My Minecraft Pseudo Empire

20 September, 2022
Life; Self-improvement

I’ve never shared this before — it felt juvenile and irrelevant — but from age 11 to 14 I created a money-making pseudo empire on Minecraft.

This helped shape who I am today.

It sounds stupid to say it, but Minecraft taught me about arbitrage, negotiation, design, supply chains, leadership, pricing, web development, marketing, people management and process design.

It all started in November 2011, with two devilishly embarrassing stories, from which I’ll draw four meta-learnings applicable to anyone today.

Let’s begin.

Story 1: Becoming the wealthiest player on a 20,000+ person server

… “/leaderboard” … 

I typed away into the dingey old PC.

… “Your rank: 19,453/20,000” …

The screen flashed back.

“How cool is this”, my partner in crime – aka my younger brother, Luca – muttered.

“Let’s get to #1”, I replied, grinning to myself, “I have an idea”.

How? The first method was arbitrage (p.s. 11-year-old me had no fricken idea what arbitrage meant):

  1. Buy silver ingots from shops
  2. Transform into silver armour at no cost
  3. Sell at mark up to same shops 

12 hours later, shop owners were wondering why they had more silver armour than Smaug. 

But when the shops ran out of silver, it was time for a new strategy.

Architecture and design have long been two penchants of mine. As a 5-year-old, I wanted to be a Lego designer and at 10 I wanted to be an architect. 

To this day, I love admiring functionally beautiful products and spaces. I have over 110GBs of apps on my phone simply to test the product flows. I subscribe to architecture and web design newsletters. I’ll visit open homes to appreciate the architecture… and how the real estate agent goes about selling.

In my Minecraft days, I used to design and construct houses. I’d auction these off alongside a dummy bidder – aka my conspiring brother – nicknamed Vecuvis.

In an auction, competition is your friend. The second-highest bidder effectively determines the sale price (see Vickrey auctions). With my brother masquerading as a dummy bidder, we fabricated competitive tension, and in doing so, intuited why this is illegal in the real world. Hint: it works damn well.

… “/leaderboard” … 

I typed away into the dingey old PC.

… “Your rank: 1/20,000” …

Becoming the wealthiest player opened many doors. It gave me the credentials to chat with the founders and ringleaders of the server. These folks were nerdy adults. The kinds of people interested in engineering, physics, and tinkering just for fun. Sometimes my youthful naivety would get close to giving me away.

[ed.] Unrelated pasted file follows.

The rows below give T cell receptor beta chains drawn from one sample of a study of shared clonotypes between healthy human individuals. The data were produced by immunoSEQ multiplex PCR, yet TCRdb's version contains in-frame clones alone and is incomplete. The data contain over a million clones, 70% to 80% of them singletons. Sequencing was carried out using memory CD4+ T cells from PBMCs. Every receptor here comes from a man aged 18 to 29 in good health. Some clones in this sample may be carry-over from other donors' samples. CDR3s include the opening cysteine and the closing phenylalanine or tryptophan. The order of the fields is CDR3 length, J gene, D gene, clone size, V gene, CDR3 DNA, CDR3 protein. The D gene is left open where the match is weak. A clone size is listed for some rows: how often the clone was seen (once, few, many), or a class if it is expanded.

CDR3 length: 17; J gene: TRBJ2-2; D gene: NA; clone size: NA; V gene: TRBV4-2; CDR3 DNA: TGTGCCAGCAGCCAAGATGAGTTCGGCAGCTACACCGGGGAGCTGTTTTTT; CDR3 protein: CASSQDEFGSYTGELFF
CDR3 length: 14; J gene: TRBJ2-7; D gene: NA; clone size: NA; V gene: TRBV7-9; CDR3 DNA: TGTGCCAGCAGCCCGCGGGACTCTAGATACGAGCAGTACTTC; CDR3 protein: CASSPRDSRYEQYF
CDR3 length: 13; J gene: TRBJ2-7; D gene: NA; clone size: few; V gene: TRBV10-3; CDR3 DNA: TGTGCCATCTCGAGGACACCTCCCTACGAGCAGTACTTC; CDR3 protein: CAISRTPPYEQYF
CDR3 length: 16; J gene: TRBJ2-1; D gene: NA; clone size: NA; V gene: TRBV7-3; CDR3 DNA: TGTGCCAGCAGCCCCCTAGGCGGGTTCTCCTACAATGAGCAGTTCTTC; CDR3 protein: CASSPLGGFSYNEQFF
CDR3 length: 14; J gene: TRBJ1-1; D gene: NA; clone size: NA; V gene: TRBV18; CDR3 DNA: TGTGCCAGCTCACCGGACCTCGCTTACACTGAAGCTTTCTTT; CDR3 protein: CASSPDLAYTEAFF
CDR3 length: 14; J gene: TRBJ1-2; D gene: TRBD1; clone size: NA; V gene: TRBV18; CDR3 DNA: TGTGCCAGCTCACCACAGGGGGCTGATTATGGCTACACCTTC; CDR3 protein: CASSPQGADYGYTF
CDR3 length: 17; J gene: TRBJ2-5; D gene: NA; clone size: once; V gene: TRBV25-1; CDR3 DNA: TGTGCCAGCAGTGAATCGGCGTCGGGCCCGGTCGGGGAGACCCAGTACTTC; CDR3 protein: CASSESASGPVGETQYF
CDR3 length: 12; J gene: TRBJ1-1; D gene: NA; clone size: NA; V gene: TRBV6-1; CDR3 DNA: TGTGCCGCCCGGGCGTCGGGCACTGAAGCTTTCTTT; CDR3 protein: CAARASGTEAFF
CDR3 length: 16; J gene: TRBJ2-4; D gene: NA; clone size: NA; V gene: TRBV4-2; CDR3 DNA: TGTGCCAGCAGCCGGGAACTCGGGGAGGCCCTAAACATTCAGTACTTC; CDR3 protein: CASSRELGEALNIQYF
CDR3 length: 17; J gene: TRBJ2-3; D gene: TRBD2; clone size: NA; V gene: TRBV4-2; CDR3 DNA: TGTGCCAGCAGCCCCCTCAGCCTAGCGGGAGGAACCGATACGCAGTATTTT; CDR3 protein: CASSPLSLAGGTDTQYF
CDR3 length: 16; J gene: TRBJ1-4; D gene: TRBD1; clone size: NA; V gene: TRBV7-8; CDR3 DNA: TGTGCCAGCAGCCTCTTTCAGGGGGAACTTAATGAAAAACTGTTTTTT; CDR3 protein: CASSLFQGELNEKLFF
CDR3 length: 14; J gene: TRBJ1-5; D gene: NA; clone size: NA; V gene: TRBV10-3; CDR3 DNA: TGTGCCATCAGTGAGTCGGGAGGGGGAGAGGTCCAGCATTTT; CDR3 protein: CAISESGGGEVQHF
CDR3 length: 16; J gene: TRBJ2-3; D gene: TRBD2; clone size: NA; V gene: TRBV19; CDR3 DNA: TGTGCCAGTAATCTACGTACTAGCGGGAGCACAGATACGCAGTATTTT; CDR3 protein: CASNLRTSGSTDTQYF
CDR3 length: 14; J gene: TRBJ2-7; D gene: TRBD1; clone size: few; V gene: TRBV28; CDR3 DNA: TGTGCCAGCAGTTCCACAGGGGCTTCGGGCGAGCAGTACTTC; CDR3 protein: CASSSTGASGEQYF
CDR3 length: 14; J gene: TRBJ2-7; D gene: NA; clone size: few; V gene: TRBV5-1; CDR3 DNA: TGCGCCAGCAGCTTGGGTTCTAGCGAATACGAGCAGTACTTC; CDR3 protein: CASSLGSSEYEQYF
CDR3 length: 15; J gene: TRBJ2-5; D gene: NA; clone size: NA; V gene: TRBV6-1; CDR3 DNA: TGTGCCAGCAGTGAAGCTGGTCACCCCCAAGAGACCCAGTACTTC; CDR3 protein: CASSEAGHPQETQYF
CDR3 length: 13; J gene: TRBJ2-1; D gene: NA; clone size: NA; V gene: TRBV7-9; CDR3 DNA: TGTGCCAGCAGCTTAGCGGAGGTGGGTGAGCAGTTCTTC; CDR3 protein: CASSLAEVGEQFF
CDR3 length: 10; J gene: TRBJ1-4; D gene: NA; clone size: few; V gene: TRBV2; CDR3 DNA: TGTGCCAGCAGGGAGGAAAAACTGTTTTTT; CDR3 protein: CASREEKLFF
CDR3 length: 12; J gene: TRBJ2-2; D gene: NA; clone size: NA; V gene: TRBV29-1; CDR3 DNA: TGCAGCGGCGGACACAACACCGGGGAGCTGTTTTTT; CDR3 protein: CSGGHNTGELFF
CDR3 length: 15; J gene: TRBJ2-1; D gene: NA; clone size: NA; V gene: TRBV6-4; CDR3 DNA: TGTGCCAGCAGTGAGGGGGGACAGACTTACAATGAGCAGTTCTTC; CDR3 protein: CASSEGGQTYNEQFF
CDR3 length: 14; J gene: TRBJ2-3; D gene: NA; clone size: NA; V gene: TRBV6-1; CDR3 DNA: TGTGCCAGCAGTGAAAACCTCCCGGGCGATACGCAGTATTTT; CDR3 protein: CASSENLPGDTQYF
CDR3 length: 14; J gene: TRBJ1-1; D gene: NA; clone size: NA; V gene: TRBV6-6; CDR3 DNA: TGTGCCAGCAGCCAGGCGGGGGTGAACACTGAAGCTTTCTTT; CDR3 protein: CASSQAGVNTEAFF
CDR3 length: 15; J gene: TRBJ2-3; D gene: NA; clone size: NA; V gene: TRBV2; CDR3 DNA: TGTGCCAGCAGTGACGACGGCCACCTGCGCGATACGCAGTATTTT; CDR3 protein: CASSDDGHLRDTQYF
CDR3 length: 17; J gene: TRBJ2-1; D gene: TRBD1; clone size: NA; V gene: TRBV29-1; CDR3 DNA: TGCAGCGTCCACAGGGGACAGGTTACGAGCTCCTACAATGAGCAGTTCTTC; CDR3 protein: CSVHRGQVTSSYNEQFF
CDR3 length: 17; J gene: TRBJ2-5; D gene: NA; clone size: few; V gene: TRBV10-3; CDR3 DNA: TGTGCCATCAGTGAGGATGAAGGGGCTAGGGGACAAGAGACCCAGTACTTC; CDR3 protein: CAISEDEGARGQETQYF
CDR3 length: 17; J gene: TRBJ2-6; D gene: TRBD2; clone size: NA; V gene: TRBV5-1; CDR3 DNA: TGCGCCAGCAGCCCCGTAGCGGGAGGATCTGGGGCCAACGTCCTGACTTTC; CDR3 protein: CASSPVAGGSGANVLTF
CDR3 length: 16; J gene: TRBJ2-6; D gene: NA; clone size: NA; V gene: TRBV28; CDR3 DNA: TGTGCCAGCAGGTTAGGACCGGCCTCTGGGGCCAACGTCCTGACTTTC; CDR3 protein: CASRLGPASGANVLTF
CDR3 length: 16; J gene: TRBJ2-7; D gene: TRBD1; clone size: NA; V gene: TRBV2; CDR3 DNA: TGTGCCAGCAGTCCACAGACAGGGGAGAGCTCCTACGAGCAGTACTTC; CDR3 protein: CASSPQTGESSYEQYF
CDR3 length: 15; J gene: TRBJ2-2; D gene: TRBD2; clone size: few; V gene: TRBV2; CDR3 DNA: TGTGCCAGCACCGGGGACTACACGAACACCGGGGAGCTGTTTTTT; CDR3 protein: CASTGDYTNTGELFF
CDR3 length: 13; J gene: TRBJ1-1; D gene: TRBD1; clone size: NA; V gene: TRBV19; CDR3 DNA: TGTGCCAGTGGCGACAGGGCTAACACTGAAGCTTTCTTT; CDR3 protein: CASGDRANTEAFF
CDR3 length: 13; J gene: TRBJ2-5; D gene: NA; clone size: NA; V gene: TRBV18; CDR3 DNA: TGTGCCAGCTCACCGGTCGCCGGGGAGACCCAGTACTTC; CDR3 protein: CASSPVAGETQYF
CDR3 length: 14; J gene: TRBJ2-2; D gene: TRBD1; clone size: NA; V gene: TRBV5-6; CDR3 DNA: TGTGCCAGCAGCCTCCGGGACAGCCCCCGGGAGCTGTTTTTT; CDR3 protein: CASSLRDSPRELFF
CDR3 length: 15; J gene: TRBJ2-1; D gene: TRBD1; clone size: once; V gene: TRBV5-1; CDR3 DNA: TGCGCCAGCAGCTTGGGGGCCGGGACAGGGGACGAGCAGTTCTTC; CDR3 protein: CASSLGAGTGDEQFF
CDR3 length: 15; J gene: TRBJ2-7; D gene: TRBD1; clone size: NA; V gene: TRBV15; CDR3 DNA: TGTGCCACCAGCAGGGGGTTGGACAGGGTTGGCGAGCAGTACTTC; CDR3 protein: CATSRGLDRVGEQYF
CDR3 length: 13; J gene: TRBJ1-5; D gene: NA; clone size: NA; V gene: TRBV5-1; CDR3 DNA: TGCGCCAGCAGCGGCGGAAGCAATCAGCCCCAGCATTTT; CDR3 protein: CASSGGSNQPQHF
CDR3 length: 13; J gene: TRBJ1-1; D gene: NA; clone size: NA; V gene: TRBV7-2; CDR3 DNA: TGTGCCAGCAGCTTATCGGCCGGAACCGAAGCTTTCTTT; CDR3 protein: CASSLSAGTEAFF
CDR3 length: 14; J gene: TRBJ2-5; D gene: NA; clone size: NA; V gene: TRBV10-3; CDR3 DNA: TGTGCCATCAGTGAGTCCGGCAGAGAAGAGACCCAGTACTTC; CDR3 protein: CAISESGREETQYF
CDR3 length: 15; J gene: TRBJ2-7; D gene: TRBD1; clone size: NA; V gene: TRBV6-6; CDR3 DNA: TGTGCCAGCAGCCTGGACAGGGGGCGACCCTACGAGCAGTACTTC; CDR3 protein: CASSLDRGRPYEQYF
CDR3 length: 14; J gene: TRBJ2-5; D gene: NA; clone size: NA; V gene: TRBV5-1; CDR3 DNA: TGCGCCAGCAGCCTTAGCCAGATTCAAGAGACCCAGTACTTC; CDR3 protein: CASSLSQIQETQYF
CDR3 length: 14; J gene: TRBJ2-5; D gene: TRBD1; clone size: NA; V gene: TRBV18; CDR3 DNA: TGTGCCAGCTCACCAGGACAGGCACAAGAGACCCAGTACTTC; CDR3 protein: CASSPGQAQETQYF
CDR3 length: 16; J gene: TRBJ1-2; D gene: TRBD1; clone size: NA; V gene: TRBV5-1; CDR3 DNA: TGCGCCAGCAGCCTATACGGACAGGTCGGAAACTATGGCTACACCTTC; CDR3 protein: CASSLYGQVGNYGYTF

… “how old r u?” …

They’d type to me.

… “22” …

12-year-old me would retort back.

When negotiating for in-game items and discussing business models for the server, I couldn’t let on I was some devilish little kid. And so, I was invited to exclusive online events with the creators of this online abode. I was the shit.

The next step was to create my own server. 

Story 2: Hosting and monetising my own server

To host my own server, I: 

  1. Payed for an external server (my local PC was too weak)
  2. Coded a website as the top-of-funnel
  3. Created tiered subscription pricing (up to $50/month)
  4. Designed operations for the server including onboarding flows, in-game communal areas, plugins and gamification tools
  5. Marketed the server in sub-Reddits and elsewhere

And so, day one of the server arrived…

And no one joined.

Literally, zilch.

No one wanted to join a server with no members on it. We needed members to get members. Chicken or egg problem at its finest.

There’s a fancy word for this in the world of startups: the ‘cold-start’ problem. There are entire books on the topic. But as a naive 12-year-old, I was wielding a blunt hammer: trial-and-error. 

After much hammering away, the “aha” moment finally sparked.

“We need to reward early members. Let’s try early-bird pricing and perks”, I murmured to my brother. 

“Whilst we’re at it, let’s pester all our friends to join too”, he muttered back.

A month later, “Maxcraft”, as the server was embarrassingly called, was a buzzing hub of airborne players who were paying monthly subscription fees to access perks such as “/fly”.

I felt vindicated. At last.

10 years later, I’ve realised four incredibly useful meta-learnings from these experiences, applicable to all areas of life.

Meta-learnings – 4 ‘Rules for Life’

1/ Follow your curiosities

Your curiosities provide insight into how to “match your career to your nature”. This is the key to a successful career. I’ve written about this in How to Design Your Career.

2/ Break the rules

Breaking the rules has been the second most important quality in helping me reach my goals (always trying to improve is #1).

One of the most empowering traits is the ability to question everything. This helps you originate better ways to do something. 

We shouldn't dispassionately accept the world the way it is. If there is a better way to do something, do it.

This is what led me to take a learning gap year, or drop out of law school, which changed my life.

3/ Spend longer on a problem than anyone else

It wasn’t easy becoming wealthy on Minecraft. It took long hours behind a screen… and even more hours arguing with my parents who tried to remove me from the screen. But hard work correlates with success. 

As Einstein said:

“It's not that I'm so smart, it's just that I stay with problems longer.”

4/ Take action

In my article, “The 5 Most Important Things I Learned in 2021”, I wrote the following:

The common denominator of the successful was that they all just did something, made incremental improvements, upped the scale of their ambition, and built from there. 

That’s how 12-year-old me made a money-making pseudo empire on Minecraft… and it’s exactly how I recommend others find their path and make a dent in the world today.

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